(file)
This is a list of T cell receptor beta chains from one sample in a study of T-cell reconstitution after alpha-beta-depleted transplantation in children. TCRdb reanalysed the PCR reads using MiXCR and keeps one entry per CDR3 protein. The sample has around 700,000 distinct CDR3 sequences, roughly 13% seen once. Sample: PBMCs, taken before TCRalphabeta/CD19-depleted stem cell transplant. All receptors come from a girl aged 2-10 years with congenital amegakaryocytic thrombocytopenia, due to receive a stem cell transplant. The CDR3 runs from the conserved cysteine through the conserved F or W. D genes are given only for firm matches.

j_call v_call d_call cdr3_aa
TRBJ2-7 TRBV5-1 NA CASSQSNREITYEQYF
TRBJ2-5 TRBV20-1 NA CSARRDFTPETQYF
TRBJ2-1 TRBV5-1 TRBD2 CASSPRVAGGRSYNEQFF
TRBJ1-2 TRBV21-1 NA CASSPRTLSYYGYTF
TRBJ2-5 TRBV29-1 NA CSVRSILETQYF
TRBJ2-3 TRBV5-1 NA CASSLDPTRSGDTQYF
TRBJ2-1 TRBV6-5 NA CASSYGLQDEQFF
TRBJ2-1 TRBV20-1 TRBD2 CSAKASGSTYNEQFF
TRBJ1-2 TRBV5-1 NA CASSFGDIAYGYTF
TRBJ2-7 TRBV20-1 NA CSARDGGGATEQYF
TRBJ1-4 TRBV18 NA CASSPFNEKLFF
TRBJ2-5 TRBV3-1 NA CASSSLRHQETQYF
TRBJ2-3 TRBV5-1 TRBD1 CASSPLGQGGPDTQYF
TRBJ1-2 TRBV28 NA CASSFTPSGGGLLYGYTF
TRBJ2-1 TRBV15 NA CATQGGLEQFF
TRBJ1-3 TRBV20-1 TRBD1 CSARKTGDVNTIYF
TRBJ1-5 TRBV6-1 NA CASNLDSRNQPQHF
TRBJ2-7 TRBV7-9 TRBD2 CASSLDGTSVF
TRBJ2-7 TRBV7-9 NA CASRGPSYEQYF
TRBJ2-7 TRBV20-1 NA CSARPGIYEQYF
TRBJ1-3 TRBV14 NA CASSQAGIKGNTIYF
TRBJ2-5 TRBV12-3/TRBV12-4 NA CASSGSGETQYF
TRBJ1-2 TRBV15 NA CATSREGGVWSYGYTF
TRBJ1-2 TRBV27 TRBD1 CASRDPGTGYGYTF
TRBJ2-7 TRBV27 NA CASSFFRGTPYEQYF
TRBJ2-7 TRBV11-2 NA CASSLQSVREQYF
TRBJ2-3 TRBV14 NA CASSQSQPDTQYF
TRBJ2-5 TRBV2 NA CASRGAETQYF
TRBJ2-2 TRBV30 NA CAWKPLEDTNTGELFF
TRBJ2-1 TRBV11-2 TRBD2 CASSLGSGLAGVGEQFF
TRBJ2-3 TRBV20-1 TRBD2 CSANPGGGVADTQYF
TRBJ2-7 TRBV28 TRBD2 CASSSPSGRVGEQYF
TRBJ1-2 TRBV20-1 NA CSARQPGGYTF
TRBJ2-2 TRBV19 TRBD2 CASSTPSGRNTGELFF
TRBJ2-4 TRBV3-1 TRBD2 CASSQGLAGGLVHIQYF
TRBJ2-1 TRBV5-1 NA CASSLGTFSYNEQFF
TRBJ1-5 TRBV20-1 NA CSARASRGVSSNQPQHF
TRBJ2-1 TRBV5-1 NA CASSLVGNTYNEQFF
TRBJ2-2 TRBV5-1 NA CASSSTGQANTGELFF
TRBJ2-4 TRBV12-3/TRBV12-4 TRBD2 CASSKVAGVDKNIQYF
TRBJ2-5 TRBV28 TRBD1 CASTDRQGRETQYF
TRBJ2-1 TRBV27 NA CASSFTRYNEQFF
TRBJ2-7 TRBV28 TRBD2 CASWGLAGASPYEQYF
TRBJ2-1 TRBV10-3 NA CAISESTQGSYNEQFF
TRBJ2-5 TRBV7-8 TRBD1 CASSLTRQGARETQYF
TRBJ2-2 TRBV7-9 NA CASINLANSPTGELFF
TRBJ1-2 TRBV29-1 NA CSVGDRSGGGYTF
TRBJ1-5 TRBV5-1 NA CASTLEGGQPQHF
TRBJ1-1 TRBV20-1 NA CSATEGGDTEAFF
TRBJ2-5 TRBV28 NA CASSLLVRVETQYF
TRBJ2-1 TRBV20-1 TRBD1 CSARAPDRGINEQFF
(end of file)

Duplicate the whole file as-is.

This is a list of T cell receptor beta chains from one sample in a study of T-cell reconstitution after alpha-beta-depleted transplantation in children. TCRdb reanalysed the PCR reads using MiXCR and keeps one entry per CDR3 protein. The sample has around 700,000 distinct CDR3 sequences, roughly 13% seen once. Sample: PBMCs, taken before TCRalphabeta/CD19-depleted stem cell transplant. All receptors come from a girl aged 2-10 years with congenital amegakaryocytic thrombocytopenia, due to receive a stem cell transplant. The CDR3 runs from the conserved cysteine through the conserved F or W. D genes are given only for firm matches.

j_call v_call d_call cdr3_aa
TRBJ2-7 TRBV5-1 NA CASSQSNREITYEQYF
TRBJ2-5 TRBV20-1 NA CSARRDFTPETQYF
TRBJ2-1 TRBV5-1 TRBD2 CASSPRVAGGRSYNEQFF
TRBJ1-2 TRBV21-1 NA CASSPRTLSYYGYTF
TRBJ2-5 TRBV29-1 NA CSVRSILETQYF
TRBJ2-3 TRBV5-1 NA CASSLDPTRSGDTQYF
TRBJ2-1 TRBV6-5 NA CASSYGLQDEQFF
TRBJ2-1 TRBV20-1 TRBD2 CSAKASGSTYNEQFF
TRBJ1-2 TRBV5-1 NA CASSFGDIAYGYTF
TRBJ2-7 TRBV20-1 NA CSARDGGGATEQYF
TRBJ1-4 TRBV18 NA CASSPFNEKLFF
TRBJ2-5 TRBV3-1 NA CASSSLRHQETQYF
TRBJ2-3 TRBV5-1 TRBD1 CASSPLGQGGPDTQYF
TRBJ1-2 TRBV28 NA CASSFTPSGGGLLYGYTF
TRBJ2-1 TRBV15 NA CATQGGLEQFF
TRBJ1-3 TRBV20-1 TRBD1 CSARKTGDVNTIYF
TRBJ1-5 TRBV6-1 NA CASNLDSRNQPQHF
TRBJ2-7 TRBV7-9 TRBD2 CASSLDGTSVF
TRBJ2-7 TRBV7-9 NA CASRGPSYEQYF
TRBJ2-7 TRBV20-1 NA CSARPGIYEQYF
TRBJ1-3 TRBV14 NA CASSQAGIKGNTIYF
TRBJ2-5 TRBV12-3/TRBV12-4 NA CASSGSGETQYF
TRBJ1-2 TRBV15 NA CATSREGGVWSYGYTF
TRBJ1-2 TRBV27 TRBD1 CASRDPGTGYGYTF
TRBJ2-7 TRBV27 NA CASSFFRGTPYEQYF
TRBJ2-7 TRBV11-2 NA CASSLQSVREQYF
TRBJ2-3 TRBV14 NA CASSQSQPDTQYF
TRBJ2-5 TRBV2 NA CASRGAETQYF
TRBJ2-2 TRBV30 NA CAWKPLEDTNTGELFF
TRBJ2-1 TRBV11-2 TRBD2 CASSLGSGLAGVGEQFF
TRBJ2-3 TRBV20-1 TRBD2 CSANPGGGVADTQYF
TRBJ2-7 TRBV28 TRBD2 CASSSPSGRVGEQYF
TRBJ1-2 TRBV20-1 NA CSARQPGGYTF
TRBJ2-2 TRBV19 TRBD2 CASSTPSGRNTGELFF
TRBJ2-4 TRBV3-1 TRBD2 CASSQGLAGGLVHIQYF
TRBJ2-1 TRBV5-1 NA CASSLGTFSYNEQFF
TRBJ1-5 TRBV20-1 NA CSARASRGVSSNQPQHF
TRBJ2-1 TRBV5-1 NA CASSLVGNTYNEQFF
TRBJ2-2 TRBV5-1 NA CASSSTGQANTGELFF
TRBJ2-4 TRBV12-3/TRBV12-4 TRBD2 CASSKVAGVDKNIQYF
TRBJ2-5 TRBV28 TRBD1 CASTDRQGRETQYF
TRBJ2-1 TRBV27 NA CASSFTRYNEQFF
TRBJ2-7 TRBV28 TRBD2 CASWGLAGASPYEQYF
TRBJ2-1 TRBV10-3 NA CAISESTQGSYNEQFF
TRBJ2-5 TRBV7-8 TRBD1 CASSLTRQGARETQYF
TRBJ2-2 TRBV7-9 NA CASINLANSPTGELFF
TRBJ1-2 TRBV29-1 NA CSVGDRSGGGYTF
TRBJ1-5 TRBV5-1 NA CASTLEGGQPQHF
TRBJ1-1 TRBV20-1 NA CSATEGGDTEAFF
TRBJ2-5 TRBV28 NA CASSLLVRVETQYF
TRBJ2-1 TRBV20-1 TRBD1 CSARAPDRGINEQFF